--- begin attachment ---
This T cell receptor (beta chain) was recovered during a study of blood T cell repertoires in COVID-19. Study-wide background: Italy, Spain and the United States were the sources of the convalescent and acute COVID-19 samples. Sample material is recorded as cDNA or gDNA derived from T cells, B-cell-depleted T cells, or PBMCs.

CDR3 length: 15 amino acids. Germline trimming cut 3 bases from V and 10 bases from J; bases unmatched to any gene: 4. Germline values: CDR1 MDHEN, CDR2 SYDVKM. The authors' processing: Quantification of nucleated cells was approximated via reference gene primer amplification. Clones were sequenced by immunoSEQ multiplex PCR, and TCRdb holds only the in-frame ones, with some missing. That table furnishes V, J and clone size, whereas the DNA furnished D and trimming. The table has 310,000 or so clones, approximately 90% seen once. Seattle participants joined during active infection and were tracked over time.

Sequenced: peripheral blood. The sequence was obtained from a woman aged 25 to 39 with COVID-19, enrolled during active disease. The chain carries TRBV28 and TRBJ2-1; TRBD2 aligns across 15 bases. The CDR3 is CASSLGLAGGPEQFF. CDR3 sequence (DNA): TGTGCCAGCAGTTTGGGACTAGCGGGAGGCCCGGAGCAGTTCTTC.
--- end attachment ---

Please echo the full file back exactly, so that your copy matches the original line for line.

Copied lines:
This T cell receptor (beta chain) was recovered during a study of blood T cell repertoires in COVID-19. Study-wide background: Italy, Spain and the United States were the sources of the convalescent and acute COVID-19 samples. Sample material is recorded as cDNA or gDNA derived from T cells, B-cell-depleted T cells, or PBMCs.

CDR3 length: 15 amino acids. Germline trimming cut 3 bases from V and 10 bases from J; bases unmatched to any gene: 4. Germline values: CDR1 MDHEN, CDR2 SYDVKM. The authors' processing: Quantification of nucleated cells was approximated via reference gene primer amplification. Clones were sequenced by immunoSEQ multiplex PCR, and TCRdb holds only the in-frame ones, with some missing. That table furnishes V, J and clone size, whereas the DNA furnished D and trimming. The table has 310,000 or so clones, approximately 90% seen once. Seattle participants joined during active infection and were tracked over time.

Sequenced: peripheral blood. The sequence was obtained from a woman aged 25 to 39 with COVID-19, enrolled during active disease. The chain carries TRBV28 and TRBJ2-1; TRBD2 aligns across 15 bases. The CDR3 is CASSLGLAGGPEQFF. CDR3 sequence (DNA): TGTGCCAGCAGTTTGGGACTAGCGGGAGGCCCGGAGCAGTTCTTC.